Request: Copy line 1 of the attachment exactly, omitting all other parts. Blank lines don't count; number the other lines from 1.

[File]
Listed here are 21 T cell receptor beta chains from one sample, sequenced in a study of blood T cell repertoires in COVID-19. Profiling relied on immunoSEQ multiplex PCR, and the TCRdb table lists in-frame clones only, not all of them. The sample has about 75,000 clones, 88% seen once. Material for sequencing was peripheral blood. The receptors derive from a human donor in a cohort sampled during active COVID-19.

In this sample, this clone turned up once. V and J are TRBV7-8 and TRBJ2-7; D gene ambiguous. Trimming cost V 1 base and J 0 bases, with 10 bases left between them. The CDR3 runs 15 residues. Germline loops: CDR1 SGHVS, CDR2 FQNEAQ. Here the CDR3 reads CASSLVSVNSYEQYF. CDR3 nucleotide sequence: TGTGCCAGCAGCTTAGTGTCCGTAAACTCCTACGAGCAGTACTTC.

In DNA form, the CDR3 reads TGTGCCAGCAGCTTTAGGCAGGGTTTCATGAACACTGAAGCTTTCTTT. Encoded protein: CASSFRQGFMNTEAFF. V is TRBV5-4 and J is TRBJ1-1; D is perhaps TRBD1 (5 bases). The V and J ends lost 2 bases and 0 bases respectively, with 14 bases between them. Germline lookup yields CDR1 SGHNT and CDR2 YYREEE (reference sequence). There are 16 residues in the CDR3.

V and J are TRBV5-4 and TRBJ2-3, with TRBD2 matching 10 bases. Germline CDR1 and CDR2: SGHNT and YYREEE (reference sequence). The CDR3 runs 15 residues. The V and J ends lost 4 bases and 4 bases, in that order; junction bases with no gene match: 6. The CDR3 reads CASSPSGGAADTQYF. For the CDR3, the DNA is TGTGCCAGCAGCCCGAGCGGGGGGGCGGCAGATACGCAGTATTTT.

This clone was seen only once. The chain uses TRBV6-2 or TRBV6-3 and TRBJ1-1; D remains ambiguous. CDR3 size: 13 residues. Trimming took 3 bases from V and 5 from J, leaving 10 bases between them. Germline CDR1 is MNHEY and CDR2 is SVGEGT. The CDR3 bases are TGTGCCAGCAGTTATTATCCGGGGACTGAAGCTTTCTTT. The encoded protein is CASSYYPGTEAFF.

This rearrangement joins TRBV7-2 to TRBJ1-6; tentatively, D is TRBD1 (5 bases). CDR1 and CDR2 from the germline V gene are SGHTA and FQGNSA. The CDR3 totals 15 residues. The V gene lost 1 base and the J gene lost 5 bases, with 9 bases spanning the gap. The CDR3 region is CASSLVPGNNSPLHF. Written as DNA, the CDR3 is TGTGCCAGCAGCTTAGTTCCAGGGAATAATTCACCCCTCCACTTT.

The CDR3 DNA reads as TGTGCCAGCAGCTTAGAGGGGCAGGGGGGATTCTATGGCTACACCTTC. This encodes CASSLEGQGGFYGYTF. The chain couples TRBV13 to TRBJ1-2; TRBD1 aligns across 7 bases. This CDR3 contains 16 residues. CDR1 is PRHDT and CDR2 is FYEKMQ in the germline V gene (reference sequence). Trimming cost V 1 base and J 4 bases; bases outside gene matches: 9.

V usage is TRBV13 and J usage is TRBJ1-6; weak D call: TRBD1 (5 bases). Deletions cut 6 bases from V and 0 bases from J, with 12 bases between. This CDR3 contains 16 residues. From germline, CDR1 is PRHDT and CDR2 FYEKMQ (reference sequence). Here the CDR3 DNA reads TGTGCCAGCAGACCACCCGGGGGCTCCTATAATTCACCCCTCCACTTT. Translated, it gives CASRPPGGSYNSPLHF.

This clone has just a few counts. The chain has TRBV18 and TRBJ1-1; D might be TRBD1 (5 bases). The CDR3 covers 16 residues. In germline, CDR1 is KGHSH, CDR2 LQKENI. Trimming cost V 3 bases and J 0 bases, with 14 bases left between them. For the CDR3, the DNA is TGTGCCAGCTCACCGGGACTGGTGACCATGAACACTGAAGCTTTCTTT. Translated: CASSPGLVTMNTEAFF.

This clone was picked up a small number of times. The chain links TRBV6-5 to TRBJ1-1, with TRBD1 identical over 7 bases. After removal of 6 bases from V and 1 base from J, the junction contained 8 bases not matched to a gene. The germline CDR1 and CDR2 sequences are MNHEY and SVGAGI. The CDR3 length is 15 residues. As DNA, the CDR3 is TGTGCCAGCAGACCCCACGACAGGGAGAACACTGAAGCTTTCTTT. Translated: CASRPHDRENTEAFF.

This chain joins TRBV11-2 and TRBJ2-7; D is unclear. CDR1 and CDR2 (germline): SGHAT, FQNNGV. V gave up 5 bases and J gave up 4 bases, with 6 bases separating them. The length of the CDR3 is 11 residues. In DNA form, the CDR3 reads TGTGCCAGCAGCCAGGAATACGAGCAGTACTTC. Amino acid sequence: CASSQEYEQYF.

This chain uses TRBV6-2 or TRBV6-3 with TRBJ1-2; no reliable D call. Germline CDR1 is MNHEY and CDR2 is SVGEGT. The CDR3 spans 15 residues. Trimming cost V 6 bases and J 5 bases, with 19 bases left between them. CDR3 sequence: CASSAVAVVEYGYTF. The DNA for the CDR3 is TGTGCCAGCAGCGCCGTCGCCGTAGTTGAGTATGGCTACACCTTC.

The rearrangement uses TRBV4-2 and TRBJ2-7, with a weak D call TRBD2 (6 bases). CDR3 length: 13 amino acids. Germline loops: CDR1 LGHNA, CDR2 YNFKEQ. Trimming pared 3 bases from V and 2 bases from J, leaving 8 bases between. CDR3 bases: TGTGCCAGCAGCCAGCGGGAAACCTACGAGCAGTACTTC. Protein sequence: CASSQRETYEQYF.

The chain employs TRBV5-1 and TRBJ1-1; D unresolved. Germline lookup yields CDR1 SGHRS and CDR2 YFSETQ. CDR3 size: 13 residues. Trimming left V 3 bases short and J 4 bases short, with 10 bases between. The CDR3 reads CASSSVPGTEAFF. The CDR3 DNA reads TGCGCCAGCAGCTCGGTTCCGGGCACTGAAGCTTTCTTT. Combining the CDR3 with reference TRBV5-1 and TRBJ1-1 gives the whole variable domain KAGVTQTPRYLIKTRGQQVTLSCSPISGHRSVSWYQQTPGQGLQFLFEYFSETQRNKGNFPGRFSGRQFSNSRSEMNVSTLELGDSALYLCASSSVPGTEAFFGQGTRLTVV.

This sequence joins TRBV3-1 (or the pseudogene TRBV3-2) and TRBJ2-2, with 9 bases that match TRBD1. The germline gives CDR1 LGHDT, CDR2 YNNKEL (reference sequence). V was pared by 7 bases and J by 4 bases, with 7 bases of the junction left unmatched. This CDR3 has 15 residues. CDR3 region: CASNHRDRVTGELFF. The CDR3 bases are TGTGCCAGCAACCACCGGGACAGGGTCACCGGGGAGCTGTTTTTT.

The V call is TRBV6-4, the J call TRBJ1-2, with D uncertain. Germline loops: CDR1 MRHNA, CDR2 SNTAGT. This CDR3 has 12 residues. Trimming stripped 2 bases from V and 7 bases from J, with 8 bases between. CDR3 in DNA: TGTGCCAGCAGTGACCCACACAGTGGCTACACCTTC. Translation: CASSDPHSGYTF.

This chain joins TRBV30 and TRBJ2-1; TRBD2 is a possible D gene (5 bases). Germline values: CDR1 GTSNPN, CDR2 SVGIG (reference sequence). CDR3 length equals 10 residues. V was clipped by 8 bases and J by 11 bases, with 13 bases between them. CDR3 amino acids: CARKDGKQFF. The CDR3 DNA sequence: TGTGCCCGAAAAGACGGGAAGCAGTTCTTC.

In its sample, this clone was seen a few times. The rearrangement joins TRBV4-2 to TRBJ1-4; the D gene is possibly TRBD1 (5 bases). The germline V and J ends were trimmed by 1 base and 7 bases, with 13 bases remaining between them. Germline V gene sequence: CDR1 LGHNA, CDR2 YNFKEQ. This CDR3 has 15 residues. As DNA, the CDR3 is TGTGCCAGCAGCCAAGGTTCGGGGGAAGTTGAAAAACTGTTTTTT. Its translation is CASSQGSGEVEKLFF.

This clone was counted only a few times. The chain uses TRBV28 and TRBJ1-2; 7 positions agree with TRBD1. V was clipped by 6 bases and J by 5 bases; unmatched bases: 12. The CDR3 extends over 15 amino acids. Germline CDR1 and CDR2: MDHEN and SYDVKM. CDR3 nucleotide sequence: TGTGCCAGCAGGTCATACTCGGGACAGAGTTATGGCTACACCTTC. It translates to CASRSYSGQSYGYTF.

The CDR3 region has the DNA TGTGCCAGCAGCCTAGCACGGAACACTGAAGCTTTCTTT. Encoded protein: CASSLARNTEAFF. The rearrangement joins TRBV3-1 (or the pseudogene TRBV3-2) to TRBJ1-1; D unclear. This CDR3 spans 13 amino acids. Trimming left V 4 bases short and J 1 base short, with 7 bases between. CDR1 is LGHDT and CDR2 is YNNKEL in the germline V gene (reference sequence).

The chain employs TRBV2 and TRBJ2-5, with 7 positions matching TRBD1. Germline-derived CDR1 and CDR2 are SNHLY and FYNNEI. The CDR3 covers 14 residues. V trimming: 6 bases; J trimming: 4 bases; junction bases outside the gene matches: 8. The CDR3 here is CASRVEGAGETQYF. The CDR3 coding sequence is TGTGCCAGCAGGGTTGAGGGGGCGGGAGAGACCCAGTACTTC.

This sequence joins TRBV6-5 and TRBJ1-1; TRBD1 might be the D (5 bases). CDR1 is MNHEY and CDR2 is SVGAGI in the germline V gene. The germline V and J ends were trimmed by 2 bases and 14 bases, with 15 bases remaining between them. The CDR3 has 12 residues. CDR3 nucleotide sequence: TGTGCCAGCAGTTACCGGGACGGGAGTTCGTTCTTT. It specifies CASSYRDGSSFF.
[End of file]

Listed here are 21 T cell receptor beta chains from one sample, sequenced in a study of blood T cell repertoires in COVID-19. Profiling relied on immunoSEQ multiplex PCR, and the TCRdb table lists in-frame clones only, not all of them. The sample has about 75,000 clones, 88% seen once. Material for sequencing was peripheral blood. The receptors derive from a human donor in a cohort sampled during active COVID-19.